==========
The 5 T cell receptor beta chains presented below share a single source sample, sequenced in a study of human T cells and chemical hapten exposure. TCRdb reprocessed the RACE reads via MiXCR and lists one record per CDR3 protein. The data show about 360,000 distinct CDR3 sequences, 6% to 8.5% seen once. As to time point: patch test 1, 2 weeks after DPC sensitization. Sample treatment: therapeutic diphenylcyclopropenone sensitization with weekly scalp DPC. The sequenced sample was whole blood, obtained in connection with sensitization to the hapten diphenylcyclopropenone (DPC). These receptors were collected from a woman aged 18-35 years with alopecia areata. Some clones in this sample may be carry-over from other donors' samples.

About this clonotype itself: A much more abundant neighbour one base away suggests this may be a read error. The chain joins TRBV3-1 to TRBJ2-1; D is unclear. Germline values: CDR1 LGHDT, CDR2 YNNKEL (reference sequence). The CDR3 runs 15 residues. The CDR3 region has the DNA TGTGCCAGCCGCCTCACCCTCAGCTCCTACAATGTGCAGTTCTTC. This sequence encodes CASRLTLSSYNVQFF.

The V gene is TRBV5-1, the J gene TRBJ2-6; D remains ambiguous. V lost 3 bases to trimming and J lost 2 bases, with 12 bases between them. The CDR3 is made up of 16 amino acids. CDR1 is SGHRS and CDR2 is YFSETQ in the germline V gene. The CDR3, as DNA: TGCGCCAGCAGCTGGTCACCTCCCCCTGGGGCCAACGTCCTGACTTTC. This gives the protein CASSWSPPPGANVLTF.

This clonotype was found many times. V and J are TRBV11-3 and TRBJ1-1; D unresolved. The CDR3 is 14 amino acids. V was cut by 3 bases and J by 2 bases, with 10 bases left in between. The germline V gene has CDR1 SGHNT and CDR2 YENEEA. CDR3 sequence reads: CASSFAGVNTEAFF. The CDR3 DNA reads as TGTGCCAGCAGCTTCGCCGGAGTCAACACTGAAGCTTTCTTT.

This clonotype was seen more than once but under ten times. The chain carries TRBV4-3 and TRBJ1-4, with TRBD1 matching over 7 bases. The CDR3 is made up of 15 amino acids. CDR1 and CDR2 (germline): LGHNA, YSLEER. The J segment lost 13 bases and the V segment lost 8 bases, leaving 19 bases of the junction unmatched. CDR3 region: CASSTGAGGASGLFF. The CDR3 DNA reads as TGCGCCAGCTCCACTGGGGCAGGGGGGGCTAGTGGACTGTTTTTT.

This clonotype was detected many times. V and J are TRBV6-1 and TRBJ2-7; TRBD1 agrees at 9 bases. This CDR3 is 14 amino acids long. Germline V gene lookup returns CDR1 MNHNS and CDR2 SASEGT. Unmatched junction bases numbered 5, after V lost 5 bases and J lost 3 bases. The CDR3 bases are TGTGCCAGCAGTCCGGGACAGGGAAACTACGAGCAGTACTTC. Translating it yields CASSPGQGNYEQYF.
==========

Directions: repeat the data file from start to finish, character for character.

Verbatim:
The 5 T cell receptor beta chains presented below share a single source sample, sequenced in a study of human T cells and chemical hapten exposure. TCRdb reprocessed the RACE reads via MiXCR and lists one record per CDR3 protein. The data show about 360,000 distinct CDR3 sequences, 6% to 8.5% seen once. As to time point: patch test 1, 2 weeks after DPC sensitization. Sample treatment: therapeutic diphenylcyclopropenone sensitization with weekly scalp DPC. The sequenced sample was whole blood, obtained in connection with sensitization to the hapten diphenylcyclopropenone (DPC). These receptors were collected from a woman aged 18-35 years with alopecia areata. Some clones in this sample may be carry-over from other donors' samples.

About this clonotype itself: A much more abundant neighbour one base away suggests this may be a read error. The chain joins TRBV3-1 to TRBJ2-1; D is unclear. Germline values: CDR1 LGHDT, CDR2 YNNKEL (reference sequence). The CDR3 runs 15 residues. The CDR3 region has the DNA TGTGCCAGCCGCCTCACCCTCAGCTCCTACAATGTGCAGTTCTTC. This sequence encodes CASRLTLSSYNVQFF.

The V gene is TRBV5-1, the J gene TRBJ2-6; D remains ambiguous. V lost 3 bases to trimming and J lost 2 bases, with 12 bases between them. The CDR3 is made up of 16 amino acids. CDR1 is SGHRS and CDR2 is YFSETQ in the germline V gene. The CDR3, as DNA: TGCGCCAGCAGCTGGTCACCTCCCCCTGGGGCCAACGTCCTGACTTTC. This gives the protein CASSWSPPPGANVLTF.

This clonotype was found many times. V and J are TRBV11-3 and TRBJ1-1; D unresolved. The CDR3 is 14 amino acids. V was cut by 3 bases and J by 2 bases, with 10 bases left in between. The germline V gene has CDR1 SGHNT and CDR2 YENEEA. CDR3 sequence reads: CASSFAGVNTEAFF. The CDR3 DNA reads as TGTGCCAGCAGCTTCGCCGGAGTCAACACTGAAGCTTTCTTT.

This clonotype was seen more than once but under ten times. The chain carries TRBV4-3 and TRBJ1-4, with TRBD1 matching over 7 bases. The CDR3 is made up of 15 amino acids. CDR1 and CDR2 (germline): LGHNA, YSLEER. The J segment lost 13 bases and the V segment lost 8 bases, leaving 19 bases of the junction unmatched. CDR3 region: CASSTGAGGASGLFF. The CDR3 DNA reads as TGCGCCAGCTCCACTGGGGCAGGGGGGGCTAGTGGACTGTTTTTT.

This clonotype was detected many times. V and J are TRBV6-1 and TRBJ2-7; TRBD1 agrees at 9 bases. This CDR3 is 14 amino acids long. Germline V gene lookup returns CDR1 MNHNS and CDR2 SASEGT. Unmatched junction bases numbered 5, after V lost 5 bases and J lost 3 bases. The CDR3 bases are TGTGCCAGCAGTCCGGGACAGGGAAACTACGAGCAGTACTTC. Translating it yields CASSPGQGNYEQYF.